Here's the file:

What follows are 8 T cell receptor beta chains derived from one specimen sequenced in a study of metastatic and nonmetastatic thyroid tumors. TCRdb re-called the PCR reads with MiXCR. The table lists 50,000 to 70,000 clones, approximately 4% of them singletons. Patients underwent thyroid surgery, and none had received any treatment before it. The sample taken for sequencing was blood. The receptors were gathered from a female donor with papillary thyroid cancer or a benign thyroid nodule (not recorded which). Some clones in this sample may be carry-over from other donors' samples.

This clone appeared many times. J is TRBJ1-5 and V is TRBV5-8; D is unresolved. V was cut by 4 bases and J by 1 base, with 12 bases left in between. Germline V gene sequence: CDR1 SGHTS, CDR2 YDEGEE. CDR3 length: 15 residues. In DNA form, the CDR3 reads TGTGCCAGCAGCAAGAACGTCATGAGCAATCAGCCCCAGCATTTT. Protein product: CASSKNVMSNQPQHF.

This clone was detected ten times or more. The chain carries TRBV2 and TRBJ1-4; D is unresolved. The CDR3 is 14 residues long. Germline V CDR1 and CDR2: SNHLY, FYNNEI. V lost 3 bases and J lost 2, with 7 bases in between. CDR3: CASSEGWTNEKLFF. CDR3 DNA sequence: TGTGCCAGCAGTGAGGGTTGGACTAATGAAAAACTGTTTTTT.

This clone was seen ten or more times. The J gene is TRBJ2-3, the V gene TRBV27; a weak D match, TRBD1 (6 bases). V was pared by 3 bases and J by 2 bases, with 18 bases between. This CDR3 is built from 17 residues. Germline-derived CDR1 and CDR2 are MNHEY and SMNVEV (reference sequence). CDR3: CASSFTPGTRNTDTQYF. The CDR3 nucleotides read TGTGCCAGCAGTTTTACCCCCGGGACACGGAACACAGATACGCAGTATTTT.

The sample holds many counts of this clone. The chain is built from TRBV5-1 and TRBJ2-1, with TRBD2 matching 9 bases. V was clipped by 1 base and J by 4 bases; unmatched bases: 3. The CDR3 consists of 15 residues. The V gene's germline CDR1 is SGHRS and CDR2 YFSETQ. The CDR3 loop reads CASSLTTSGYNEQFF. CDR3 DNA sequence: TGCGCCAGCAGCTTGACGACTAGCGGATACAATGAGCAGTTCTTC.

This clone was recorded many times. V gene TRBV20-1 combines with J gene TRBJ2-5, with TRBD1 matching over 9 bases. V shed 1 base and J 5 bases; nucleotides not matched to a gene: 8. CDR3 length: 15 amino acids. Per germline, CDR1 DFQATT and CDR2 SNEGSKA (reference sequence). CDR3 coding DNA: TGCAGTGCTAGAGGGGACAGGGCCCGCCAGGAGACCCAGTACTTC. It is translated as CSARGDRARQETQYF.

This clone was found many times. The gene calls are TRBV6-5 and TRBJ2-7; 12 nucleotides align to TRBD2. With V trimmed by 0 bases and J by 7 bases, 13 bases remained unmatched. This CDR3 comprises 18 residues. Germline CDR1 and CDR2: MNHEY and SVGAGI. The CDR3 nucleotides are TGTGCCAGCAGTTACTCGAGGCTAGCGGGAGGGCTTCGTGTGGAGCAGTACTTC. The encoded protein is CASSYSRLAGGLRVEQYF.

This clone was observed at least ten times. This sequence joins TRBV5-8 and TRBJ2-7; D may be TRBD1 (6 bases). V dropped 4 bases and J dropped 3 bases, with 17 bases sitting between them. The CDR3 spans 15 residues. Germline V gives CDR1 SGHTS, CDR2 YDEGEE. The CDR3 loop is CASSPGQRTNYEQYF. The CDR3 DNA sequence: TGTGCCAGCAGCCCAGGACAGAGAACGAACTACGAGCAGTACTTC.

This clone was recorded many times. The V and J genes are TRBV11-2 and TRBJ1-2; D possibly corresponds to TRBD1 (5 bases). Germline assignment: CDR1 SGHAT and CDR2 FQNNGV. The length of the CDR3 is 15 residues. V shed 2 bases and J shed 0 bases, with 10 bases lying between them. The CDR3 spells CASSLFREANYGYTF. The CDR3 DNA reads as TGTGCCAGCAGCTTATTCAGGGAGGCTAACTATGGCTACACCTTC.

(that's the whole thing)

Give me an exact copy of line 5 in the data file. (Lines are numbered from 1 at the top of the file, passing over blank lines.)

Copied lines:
The sample holds many counts of this clone. The chain is built from TRBV5-1 and TRBJ2-1, with TRBD2 matching 9 bases. V was clipped by 1 base and J by 4 bases; unmatched bases: 3. The CDR3 consists of 15 residues. The V gene's germline CDR1 is SGHRS and CDR2 YFSETQ. The CDR3 loop reads CASSLTTSGYNEQFF. CDR3 DNA sequence: TGCGCCAGCAGCTTGACGACTAGCGGATACAATGAGCAGTTCTTC.